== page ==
By Vincent Lim
William A. Vega, executive director of the Edward R. Roybal Institute on Aging at the USC School of Social Work, discussed the U.S. health care system and health disparities in low-income communities of color at the Congressional Hispanic Caucus Institute Public Policy Conference in Washington, D.C., on Sept. 14.
The conference was part of a series of events organized by the institute, which marked Hispanic Heritage Month. The events brought together Latino leaders, experts and scholars to participate in discussions about major policy issues affecting the Latino community. Health care reform was among the key issues discussed.
The existing health care system is designed primarily to treat acute disease as opposed to chronic disease, Vega said at a plenary session. He also stressed the need for the health care system to meet the critical needs of low-income families.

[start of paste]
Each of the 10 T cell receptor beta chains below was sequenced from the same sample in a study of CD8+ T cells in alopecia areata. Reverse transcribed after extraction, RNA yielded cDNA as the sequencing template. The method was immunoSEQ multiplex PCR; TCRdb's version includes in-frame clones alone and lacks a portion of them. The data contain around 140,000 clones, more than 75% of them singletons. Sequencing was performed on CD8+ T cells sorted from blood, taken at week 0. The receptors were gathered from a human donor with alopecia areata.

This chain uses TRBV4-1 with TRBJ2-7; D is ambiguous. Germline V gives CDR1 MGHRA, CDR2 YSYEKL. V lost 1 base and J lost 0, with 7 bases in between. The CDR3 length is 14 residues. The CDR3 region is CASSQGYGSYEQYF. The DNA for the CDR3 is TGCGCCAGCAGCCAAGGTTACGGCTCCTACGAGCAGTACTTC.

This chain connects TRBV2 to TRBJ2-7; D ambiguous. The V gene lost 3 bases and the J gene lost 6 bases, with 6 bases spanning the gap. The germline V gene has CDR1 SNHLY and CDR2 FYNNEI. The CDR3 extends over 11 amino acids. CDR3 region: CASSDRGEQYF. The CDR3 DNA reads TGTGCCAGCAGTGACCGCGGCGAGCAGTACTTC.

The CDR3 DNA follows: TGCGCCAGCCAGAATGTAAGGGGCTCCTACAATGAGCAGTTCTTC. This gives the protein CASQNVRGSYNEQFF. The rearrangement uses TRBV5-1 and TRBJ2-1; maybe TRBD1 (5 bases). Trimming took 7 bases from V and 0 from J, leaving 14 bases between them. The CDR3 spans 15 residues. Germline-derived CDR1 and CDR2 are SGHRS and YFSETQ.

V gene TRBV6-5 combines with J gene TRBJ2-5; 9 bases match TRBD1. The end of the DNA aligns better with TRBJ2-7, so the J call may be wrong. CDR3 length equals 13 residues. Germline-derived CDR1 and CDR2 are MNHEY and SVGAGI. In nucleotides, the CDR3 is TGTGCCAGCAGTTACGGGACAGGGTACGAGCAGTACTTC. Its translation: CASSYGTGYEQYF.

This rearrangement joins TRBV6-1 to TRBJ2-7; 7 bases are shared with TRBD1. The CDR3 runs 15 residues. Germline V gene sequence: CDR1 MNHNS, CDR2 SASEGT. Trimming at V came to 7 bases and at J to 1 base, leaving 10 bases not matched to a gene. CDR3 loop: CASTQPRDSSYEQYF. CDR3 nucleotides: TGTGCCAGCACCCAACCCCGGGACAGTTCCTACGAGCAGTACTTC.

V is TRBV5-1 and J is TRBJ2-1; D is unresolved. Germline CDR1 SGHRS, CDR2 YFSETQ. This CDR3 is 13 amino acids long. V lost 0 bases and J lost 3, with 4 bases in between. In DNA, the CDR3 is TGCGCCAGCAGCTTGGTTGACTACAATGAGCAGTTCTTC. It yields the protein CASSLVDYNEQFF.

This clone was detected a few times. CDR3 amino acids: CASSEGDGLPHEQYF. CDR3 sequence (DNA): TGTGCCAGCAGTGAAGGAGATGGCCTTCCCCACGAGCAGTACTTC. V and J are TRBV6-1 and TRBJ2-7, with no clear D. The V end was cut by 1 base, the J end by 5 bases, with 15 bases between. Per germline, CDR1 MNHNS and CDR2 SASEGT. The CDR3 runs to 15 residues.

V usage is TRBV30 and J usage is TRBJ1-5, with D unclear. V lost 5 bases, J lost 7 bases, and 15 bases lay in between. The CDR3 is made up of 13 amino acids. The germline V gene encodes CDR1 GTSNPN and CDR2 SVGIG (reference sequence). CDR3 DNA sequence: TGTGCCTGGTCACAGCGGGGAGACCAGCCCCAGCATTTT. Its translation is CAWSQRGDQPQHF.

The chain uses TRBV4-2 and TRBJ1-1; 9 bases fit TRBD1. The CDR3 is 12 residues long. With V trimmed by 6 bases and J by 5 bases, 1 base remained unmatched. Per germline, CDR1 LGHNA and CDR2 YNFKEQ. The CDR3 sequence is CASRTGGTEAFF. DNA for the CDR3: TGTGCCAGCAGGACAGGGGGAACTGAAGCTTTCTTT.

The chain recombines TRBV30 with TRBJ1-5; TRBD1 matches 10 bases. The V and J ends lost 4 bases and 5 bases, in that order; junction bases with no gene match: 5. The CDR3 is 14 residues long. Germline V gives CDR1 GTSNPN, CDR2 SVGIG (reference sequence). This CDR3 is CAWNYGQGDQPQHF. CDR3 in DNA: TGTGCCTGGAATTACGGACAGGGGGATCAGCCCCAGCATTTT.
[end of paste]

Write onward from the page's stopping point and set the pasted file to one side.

Vega, one of the nation’s experts on health disparities that affect aging ethnic minority populations, said more health clinics need to treat patients in their own language and provide more effective, trouble-free ways to receive follow-up services.
First lady Michelle Obama and U.S. Secretary of Health and Human Services Kathleen Sebelius were among the other panelists to address health care during the plenary session, which was moderated by Rep. Lucille Roybal-Allard (D-Calif).